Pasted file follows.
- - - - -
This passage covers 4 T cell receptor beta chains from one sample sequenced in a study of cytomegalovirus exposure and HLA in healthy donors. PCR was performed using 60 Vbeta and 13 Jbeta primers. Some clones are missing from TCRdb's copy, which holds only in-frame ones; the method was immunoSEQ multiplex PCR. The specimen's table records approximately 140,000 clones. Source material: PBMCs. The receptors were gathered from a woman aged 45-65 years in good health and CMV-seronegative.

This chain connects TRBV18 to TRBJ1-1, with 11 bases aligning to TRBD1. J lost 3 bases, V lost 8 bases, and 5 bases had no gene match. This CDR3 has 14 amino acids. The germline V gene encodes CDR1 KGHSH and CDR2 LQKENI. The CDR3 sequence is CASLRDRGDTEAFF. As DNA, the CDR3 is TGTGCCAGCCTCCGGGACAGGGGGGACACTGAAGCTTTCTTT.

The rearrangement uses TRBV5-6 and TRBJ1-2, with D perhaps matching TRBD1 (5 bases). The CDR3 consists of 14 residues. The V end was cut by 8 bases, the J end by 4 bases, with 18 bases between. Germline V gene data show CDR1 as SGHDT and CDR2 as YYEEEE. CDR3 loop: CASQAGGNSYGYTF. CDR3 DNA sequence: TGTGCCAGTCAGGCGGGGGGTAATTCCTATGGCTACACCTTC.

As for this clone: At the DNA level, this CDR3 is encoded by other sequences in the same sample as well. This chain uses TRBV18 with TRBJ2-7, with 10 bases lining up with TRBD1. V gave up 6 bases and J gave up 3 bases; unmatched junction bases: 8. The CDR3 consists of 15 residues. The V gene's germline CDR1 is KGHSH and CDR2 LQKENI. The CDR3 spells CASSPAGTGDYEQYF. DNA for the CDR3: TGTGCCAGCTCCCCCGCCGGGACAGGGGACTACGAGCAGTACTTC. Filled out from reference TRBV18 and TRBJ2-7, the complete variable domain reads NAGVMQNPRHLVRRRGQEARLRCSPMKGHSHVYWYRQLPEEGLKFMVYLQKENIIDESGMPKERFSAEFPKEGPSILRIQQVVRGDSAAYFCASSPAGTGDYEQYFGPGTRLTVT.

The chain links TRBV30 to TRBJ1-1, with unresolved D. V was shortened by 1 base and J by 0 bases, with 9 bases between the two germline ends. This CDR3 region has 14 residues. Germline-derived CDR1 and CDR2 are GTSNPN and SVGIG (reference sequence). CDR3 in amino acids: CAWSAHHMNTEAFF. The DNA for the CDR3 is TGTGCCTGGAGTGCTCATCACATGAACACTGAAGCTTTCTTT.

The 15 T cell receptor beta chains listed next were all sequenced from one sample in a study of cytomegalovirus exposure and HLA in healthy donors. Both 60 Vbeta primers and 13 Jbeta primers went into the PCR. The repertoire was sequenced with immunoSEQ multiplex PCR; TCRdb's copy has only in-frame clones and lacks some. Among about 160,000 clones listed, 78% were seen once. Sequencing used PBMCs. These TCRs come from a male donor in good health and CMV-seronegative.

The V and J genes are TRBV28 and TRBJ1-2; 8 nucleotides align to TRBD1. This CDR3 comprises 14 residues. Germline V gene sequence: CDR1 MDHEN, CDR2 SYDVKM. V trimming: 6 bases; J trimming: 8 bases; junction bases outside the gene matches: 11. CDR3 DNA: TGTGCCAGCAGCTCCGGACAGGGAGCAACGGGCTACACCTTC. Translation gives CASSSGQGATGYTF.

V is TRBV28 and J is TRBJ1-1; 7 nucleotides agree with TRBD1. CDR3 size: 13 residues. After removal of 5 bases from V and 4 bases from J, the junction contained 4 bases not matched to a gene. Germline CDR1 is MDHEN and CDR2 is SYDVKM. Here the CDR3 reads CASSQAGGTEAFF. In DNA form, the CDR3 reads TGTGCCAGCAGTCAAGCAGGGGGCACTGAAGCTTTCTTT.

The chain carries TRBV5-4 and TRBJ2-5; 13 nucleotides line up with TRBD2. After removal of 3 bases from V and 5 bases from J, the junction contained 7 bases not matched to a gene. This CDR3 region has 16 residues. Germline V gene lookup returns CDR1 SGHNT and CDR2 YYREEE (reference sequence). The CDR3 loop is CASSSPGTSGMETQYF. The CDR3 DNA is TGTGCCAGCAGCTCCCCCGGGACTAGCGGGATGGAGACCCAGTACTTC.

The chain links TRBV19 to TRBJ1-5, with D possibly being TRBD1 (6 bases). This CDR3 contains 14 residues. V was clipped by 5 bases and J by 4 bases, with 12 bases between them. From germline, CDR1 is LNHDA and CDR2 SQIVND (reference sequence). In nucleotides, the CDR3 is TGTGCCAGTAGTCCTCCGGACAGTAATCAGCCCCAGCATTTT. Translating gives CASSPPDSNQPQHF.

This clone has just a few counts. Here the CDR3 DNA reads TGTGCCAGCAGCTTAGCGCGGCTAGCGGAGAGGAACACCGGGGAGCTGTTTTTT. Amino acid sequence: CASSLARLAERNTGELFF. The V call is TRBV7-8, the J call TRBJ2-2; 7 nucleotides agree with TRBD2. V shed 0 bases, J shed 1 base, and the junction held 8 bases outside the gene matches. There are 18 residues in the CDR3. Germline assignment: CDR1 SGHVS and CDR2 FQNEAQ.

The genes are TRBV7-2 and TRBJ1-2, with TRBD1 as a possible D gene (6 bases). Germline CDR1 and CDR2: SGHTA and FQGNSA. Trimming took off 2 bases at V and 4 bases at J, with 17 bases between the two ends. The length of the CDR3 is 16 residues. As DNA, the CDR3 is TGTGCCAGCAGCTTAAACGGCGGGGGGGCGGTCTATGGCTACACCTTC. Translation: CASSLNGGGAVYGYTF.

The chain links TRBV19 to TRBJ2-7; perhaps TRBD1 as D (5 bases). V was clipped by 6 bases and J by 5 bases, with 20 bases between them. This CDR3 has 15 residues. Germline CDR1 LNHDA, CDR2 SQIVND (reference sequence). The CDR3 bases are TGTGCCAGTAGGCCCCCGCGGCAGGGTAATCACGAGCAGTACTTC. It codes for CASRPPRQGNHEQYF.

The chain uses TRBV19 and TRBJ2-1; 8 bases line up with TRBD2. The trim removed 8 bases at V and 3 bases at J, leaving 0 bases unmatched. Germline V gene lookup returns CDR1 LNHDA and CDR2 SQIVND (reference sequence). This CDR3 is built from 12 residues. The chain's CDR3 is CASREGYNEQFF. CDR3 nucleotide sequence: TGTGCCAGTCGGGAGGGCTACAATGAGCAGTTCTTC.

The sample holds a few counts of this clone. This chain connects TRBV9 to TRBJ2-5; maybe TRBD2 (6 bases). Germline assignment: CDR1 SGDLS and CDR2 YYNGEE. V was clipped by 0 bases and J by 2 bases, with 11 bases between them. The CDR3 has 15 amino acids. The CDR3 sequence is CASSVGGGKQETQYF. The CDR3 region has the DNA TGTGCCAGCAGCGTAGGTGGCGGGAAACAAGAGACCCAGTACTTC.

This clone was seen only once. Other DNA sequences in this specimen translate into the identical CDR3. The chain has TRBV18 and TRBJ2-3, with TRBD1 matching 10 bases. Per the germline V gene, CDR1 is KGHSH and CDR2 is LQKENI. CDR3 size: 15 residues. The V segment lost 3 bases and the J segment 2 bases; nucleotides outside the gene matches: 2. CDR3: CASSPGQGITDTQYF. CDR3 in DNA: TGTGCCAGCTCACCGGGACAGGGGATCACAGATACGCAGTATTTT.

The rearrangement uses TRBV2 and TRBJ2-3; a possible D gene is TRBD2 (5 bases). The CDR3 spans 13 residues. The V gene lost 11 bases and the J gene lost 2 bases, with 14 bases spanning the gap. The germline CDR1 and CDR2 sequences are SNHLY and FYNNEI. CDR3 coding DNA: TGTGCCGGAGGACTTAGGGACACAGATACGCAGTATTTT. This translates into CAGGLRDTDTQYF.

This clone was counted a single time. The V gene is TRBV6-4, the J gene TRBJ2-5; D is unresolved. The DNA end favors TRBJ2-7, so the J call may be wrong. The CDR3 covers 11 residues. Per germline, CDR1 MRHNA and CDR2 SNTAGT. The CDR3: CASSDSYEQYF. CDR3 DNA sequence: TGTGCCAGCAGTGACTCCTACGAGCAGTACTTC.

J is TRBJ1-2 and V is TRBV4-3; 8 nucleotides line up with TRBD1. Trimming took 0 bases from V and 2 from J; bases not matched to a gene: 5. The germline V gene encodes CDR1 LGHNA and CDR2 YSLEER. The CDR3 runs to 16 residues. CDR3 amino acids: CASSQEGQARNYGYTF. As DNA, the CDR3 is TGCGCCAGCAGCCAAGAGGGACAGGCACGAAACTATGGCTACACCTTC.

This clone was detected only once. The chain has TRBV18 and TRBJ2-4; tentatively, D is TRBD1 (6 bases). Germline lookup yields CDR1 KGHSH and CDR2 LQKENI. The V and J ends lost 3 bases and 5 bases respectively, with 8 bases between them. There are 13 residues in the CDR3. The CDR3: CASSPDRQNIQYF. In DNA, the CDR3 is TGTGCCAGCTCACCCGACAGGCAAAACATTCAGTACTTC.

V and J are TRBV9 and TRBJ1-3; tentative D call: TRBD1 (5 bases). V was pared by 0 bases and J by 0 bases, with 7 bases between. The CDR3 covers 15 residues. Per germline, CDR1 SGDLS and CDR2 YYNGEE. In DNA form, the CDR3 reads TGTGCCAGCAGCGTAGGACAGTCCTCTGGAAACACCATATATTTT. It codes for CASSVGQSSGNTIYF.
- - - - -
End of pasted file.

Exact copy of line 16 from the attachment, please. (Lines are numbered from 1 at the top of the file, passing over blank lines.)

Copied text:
This clone was seen only once. Other DNA sequences in this specimen translate into the identical CDR3. The chain has TRBV18 and TRBJ2-3, with TRBD1 matching 10 bases. Per the germline V gene, CDR1 is KGHSH and CDR2 is LQKENI. CDR3 size: 15 residues. The V segment lost 3 bases and the J segment 2 bases; nucleotides outside the gene matches: 2. CDR3: CASSPGQGITDTQYF. CDR3 in DNA: TGTGCCAGCTCACCGGGACAGGGGATCACAGATACGCAGTATTTT.